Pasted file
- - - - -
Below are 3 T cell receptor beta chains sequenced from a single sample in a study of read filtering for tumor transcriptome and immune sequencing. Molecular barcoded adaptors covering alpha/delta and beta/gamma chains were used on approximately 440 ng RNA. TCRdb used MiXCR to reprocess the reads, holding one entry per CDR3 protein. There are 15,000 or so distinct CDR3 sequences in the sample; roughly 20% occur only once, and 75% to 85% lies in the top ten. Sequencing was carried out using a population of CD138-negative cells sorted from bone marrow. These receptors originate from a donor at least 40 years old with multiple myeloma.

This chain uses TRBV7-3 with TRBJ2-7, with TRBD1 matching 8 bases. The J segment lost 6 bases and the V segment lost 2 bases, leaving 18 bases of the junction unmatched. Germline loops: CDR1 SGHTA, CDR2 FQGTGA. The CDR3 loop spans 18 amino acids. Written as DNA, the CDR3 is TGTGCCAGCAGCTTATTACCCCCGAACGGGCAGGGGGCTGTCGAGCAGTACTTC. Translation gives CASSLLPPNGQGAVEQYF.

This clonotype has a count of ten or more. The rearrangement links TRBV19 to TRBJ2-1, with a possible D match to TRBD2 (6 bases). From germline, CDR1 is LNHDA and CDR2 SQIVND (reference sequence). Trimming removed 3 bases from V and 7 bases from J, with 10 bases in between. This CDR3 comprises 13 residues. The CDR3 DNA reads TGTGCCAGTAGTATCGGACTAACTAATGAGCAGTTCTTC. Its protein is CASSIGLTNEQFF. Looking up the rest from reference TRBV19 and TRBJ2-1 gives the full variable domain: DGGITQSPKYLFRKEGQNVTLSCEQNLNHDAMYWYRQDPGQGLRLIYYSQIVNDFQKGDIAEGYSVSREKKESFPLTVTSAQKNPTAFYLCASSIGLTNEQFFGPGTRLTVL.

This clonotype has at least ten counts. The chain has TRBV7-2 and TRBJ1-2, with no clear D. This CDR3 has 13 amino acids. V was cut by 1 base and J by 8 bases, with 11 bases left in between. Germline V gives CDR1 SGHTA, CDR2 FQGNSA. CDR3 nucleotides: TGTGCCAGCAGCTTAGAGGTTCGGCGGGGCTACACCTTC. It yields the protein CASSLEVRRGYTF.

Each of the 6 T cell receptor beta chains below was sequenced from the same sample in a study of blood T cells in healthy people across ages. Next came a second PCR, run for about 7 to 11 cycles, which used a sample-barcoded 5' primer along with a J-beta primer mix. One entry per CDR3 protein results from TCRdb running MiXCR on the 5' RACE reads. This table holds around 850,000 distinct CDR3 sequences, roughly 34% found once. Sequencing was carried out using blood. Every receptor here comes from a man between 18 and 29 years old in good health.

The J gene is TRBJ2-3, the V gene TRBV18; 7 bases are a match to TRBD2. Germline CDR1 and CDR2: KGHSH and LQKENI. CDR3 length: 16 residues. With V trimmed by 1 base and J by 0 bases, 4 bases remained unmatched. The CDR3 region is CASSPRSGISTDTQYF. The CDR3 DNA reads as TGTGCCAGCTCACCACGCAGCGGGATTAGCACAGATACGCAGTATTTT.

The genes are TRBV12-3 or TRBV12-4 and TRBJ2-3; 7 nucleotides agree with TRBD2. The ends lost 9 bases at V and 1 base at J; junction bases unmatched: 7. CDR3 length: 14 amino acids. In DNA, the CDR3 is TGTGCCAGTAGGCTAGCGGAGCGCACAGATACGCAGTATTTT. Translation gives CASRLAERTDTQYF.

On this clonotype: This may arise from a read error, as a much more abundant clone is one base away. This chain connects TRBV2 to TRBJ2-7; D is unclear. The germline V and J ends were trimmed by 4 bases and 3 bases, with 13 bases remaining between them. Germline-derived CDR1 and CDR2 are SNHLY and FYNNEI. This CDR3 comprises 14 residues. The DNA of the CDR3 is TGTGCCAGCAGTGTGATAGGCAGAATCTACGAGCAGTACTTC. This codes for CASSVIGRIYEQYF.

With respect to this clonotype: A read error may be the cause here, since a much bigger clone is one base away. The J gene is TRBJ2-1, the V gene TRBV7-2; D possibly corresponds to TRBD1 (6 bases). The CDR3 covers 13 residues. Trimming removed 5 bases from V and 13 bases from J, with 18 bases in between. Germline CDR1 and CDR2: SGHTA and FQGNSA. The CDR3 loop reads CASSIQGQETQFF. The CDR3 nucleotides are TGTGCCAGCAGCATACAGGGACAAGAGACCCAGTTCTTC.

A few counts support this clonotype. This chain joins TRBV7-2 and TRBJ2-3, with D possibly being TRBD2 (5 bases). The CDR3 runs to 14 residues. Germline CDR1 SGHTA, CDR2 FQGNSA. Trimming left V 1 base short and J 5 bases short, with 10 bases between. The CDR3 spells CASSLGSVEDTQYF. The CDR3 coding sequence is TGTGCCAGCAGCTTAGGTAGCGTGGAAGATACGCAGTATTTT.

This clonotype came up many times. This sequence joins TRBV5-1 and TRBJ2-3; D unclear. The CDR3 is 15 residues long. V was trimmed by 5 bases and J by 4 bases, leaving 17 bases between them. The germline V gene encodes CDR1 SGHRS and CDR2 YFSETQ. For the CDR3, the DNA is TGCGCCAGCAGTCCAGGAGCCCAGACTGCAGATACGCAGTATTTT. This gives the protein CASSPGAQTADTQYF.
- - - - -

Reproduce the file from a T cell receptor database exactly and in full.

Below are 3 T cell receptor beta chains sequenced from a single sample in a study of read filtering for tumor transcriptome and immune sequencing. Molecular barcoded adaptors covering alpha/delta and beta/gamma chains were used on approximately 440 ng RNA. TCRdb used MiXCR to reprocess the reads, holding one entry per CDR3 protein. There are 15,000 or so distinct CDR3 sequences in the sample; roughly 20% occur only once, and 75% to 85% lies in the top ten. Sequencing was carried out using a population of CD138-negative cells sorted from bone marrow. These receptors originate from a donor at least 40 years old with multiple myeloma.

This chain uses TRBV7-3 with TRBJ2-7, with TRBD1 matching 8 bases. The J segment lost 6 bases and the V segment lost 2 bases, leaving 18 bases of the junction unmatched. Germline loops: CDR1 SGHTA, CDR2 FQGTGA. The CDR3 loop spans 18 amino acids. Written as DNA, the CDR3 is TGTGCCAGCAGCTTATTACCCCCGAACGGGCAGGGGGCTGTCGAGCAGTACTTC. Translation gives CASSLLPPNGQGAVEQYF.

This clonotype has a count of ten or more. The rearrangement links TRBV19 to TRBJ2-1, with a possible D match to TRBD2 (6 bases). From germline, CDR1 is LNHDA and CDR2 SQIVND (reference sequence). Trimming removed 3 bases from V and 7 bases from J, with 10 bases in between. This CDR3 comprises 13 residues. The CDR3 DNA reads TGTGCCAGTAGTATCGGACTAACTAATGAGCAGTTCTTC. Its protein is CASSIGLTNEQFF. Looking up the rest from reference TRBV19 and TRBJ2-1 gives the full variable domain: DGGITQSPKYLFRKEGQNVTLSCEQNLNHDAMYWYRQDPGQGLRLIYYSQIVNDFQKGDIAEGYSVSREKKESFPLTVTSAQKNPTAFYLCASSIGLTNEQFFGPGTRLTVL.

This clonotype has at least ten counts. The chain has TRBV7-2 and TRBJ1-2, with no clear D. This CDR3 has 13 amino acids. V was cut by 1 base and J by 8 bases, with 11 bases left in between. Germline V gives CDR1 SGHTA, CDR2 FQGNSA. CDR3 nucleotides: TGTGCCAGCAGCTTAGAGGTTCGGCGGGGCTACACCTTC. It yields the protein CASSLEVRRGYTF.

Each of the 6 T cell receptor beta chains below was sequenced from the same sample in a study of blood T cells in healthy people across ages. Next came a second PCR, run for about 7 to 11 cycles, which used a sample-barcoded 5' primer along with a J-beta primer mix. One entry per CDR3 protein results from TCRdb running MiXCR on the 5' RACE reads. This table holds around 850,000 distinct CDR3 sequences, roughly 34% found once. Sequencing was carried out using blood. Every receptor here comes from a man between 18 and 29 years old in good health.

The J gene is TRBJ2-3, the V gene TRBV18; 7 bases are a match to TRBD2. Germline CDR1 and CDR2: KGHSH and LQKENI. CDR3 length: 16 residues. With V trimmed by 1 base and J by 0 bases, 4 bases remained unmatched. The CDR3 region is CASSPRSGISTDTQYF. The CDR3 DNA reads as TGTGCCAGCTCACCACGCAGCGGGATTAGCACAGATACGCAGTATTTT.

The genes are TRBV12-3 or TRBV12-4 and TRBJ2-3; 7 nucleotides agree with TRBD2. The ends lost 9 bases at V and 1 base at J; junction bases unmatched: 7. CDR3 length: 14 amino acids. In DNA, the CDR3 is TGTGCCAGTAGGCTAGCGGAGCGCACAGATACGCAGTATTTT. Translation gives CASRLAERTDTQYF.

On this clonotype: This may arise from a read error, as a much more abundant clone is one base away. This chain connects TRBV2 to TRBJ2-7; D is unclear. The germline V and J ends were trimmed by 4 bases and 3 bases, with 13 bases remaining between them. Germline-derived CDR1 and CDR2 are SNHLY and FYNNEI. This CDR3 comprises 14 residues. The DNA of the CDR3 is TGTGCCAGCAGTGTGATAGGCAGAATCTACGAGCAGTACTTC. This codes for CASSVIGRIYEQYF.

With respect to this clonotype: A read error may be the cause here, since a much bigger clone is one base away. The J gene is TRBJ2-1, the V gene TRBV7-2; D possibly corresponds to TRBD1 (6 bases). The CDR3 covers 13 residues. Trimming removed 5 bases from V and 13 bases from J, with 18 bases in between. Germline CDR1 and CDR2: SGHTA and FQGNSA. The CDR3 loop reads CASSIQGQETQFF. The CDR3 nucleotides are TGTGCCAGCAGCATACAGGGACAAGAGACCCAGTTCTTC.

A few counts support this clonotype. This chain joins TRBV7-2 and TRBJ2-3, with D possibly being TRBD2 (5 bases). The CDR3 runs to 14 residues. Germline CDR1 SGHTA, CDR2 FQGNSA. Trimming left V 1 base short and J 5 bases short, with 10 bases between. The CDR3 spells CASSLGSVEDTQYF. The CDR3 coding sequence is TGTGCCAGCAGCTTAGGTAGCGTGGAAGATACGCAGTATTTT.

This clonotype came up many times. This sequence joins TRBV5-1 and TRBJ2-3; D unclear. The CDR3 is 15 residues long. V was trimmed by 5 bases and J by 4 bases, leaving 17 bases between them. The germline V gene encodes CDR1 SGHRS and CDR2 YFSETQ. For the CDR3, the DNA is TGCGCCAGCAGTCCAGGAGCCCAGACTGCAGATACGCAGTATTTT. This gives the protein CASSPGAQTADTQYF.